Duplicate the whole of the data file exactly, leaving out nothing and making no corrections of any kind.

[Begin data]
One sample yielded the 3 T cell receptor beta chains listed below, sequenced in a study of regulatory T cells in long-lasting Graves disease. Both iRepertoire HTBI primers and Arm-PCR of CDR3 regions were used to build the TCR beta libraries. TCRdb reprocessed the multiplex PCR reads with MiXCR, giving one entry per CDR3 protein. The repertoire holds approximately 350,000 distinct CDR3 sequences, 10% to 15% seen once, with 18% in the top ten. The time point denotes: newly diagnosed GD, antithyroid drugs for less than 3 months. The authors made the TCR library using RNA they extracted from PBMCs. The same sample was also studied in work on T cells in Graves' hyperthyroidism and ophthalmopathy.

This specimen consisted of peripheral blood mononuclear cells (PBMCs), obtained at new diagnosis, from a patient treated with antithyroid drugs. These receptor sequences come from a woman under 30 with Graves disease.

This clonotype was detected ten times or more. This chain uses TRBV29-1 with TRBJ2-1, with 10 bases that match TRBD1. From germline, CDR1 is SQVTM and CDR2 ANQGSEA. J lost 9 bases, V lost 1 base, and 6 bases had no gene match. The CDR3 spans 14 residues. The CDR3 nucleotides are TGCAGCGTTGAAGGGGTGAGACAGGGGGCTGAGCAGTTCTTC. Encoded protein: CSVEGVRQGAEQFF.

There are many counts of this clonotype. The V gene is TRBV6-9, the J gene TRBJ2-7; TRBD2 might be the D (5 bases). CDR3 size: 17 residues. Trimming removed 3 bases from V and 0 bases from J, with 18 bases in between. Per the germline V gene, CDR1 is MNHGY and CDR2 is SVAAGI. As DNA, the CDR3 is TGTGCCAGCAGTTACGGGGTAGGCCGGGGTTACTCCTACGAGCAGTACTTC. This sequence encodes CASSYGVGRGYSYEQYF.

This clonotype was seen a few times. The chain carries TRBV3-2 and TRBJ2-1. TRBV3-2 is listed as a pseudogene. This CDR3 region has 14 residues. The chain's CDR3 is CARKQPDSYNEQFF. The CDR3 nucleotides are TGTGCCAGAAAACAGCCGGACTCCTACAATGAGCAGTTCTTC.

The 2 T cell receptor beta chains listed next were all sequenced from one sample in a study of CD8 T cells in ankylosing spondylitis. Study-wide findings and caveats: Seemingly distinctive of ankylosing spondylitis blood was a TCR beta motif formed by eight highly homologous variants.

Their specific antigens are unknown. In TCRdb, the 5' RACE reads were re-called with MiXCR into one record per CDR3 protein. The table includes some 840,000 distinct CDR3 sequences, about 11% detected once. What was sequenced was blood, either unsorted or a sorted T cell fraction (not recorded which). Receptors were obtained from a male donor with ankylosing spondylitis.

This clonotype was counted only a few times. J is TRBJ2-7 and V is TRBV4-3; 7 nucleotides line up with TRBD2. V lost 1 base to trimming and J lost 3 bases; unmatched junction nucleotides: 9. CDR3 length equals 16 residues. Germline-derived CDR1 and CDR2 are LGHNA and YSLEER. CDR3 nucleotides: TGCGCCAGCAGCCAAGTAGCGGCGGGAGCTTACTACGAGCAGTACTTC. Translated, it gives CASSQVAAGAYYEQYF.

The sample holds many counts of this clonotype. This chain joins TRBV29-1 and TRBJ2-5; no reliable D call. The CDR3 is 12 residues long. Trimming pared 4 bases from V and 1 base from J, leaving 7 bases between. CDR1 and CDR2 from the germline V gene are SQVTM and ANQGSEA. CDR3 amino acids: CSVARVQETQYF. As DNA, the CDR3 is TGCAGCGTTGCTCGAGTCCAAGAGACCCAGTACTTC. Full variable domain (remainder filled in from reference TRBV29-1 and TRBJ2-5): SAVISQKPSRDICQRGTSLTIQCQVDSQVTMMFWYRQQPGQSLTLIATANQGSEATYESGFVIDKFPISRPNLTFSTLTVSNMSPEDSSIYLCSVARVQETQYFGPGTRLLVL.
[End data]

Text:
One sample yielded the 3 T cell receptor beta chains listed below, sequenced in a study of regulatory T cells in long-lasting Graves disease. Both iRepertoire HTBI primers and Arm-PCR of CDR3 regions were used to build the TCR beta libraries. TCRdb reprocessed the multiplex PCR reads with MiXCR, giving one entry per CDR3 protein. The repertoire holds approximately 350,000 distinct CDR3 sequences, 10% to 15% seen once, with 18% in the top ten. The time point denotes: newly diagnosed GD, antithyroid drugs for less than 3 months. The authors made the TCR library using RNA they extracted from PBMCs. The same sample was also studied in work on T cells in Graves' hyperthyroidism and ophthalmopathy.

This specimen consisted of peripheral blood mononuclear cells (PBMCs), obtained at new diagnosis, from a patient treated with antithyroid drugs. These receptor sequences come from a woman under 30 with Graves disease.

This clonotype was detected ten times or more. This chain uses TRBV29-1 with TRBJ2-1, with 10 bases that match TRBD1. From germline, CDR1 is SQVTM and CDR2 ANQGSEA. J lost 9 bases, V lost 1 base, and 6 bases had no gene match. The CDR3 spans 14 residues. The CDR3 nucleotides are TGCAGCGTTGAAGGGGTGAGACAGGGGGCTGAGCAGTTCTTC. Encoded protein: CSVEGVRQGAEQFF.

There are many counts of this clonotype. The V gene is TRBV6-9, the J gene TRBJ2-7; TRBD2 might be the D (5 bases). CDR3 size: 17 residues. Trimming removed 3 bases from V and 0 bases from J, with 18 bases in between. Per the germline V gene, CDR1 is MNHGY and CDR2 is SVAAGI. As DNA, the CDR3 is TGTGCCAGCAGTTACGGGGTAGGCCGGGGTTACTCCTACGAGCAGTACTTC. This sequence encodes CASSYGVGRGYSYEQYF.

This clonotype was seen a few times. The chain carries TRBV3-2 and TRBJ2-1. TRBV3-2 is listed as a pseudogene. This CDR3 region has 14 residues. The chain's CDR3 is CARKQPDSYNEQFF. The CDR3 nucleotides are TGTGCCAGAAAACAGCCGGACTCCTACAATGAGCAGTTCTTC.

The 2 T cell receptor beta chains listed next were all sequenced from one sample in a study of CD8 T cells in ankylosing spondylitis. Study-wide findings and caveats: Seemingly distinctive of ankylosing spondylitis blood was a TCR beta motif formed by eight highly homologous variants.

Their specific antigens are unknown. In TCRdb, the 5' RACE reads were re-called with MiXCR into one record per CDR3 protein. The table includes some 840,000 distinct CDR3 sequences, about 11% detected once. What was sequenced was blood, either unsorted or a sorted T cell fraction (not recorded which). Receptors were obtained from a male donor with ankylosing spondylitis.

This clonotype was counted only a few times. J is TRBJ2-7 and V is TRBV4-3; 7 nucleotides line up with TRBD2. V lost 1 base to trimming and J lost 3 bases; unmatched junction nucleotides: 9. CDR3 length equals 16 residues. Germline-derived CDR1 and CDR2 are LGHNA and YSLEER. CDR3 nucleotides: TGCGCCAGCAGCCAAGTAGCGGCGGGAGCTTACTACGAGCAGTACTTC. Translated, it gives CASSQVAAGAYYEQYF.

The sample holds many counts of this clonotype. This chain joins TRBV29-1 and TRBJ2-5; no reliable D call. The CDR3 is 12 residues long. Trimming pared 4 bases from V and 1 base from J, leaving 7 bases between. CDR1 and CDR2 from the germline V gene are SQVTM and ANQGSEA. CDR3 amino acids: CSVARVQETQYF. As DNA, the CDR3 is TGCAGCGTTGCTCGAGTCCAAGAGACCCAGTACTTC. Full variable domain (remainder filled in from reference TRBV29-1 and TRBJ2-5): SAVISQKPSRDICQRGTSLTIQCQVDSQVTMMFWYRQQPGQSLTLIATANQGSEATYESGFVIDKFPISRPNLTFSTLTVSNMSPEDSSIYLCSVARVQETQYFGPGTRLLVL.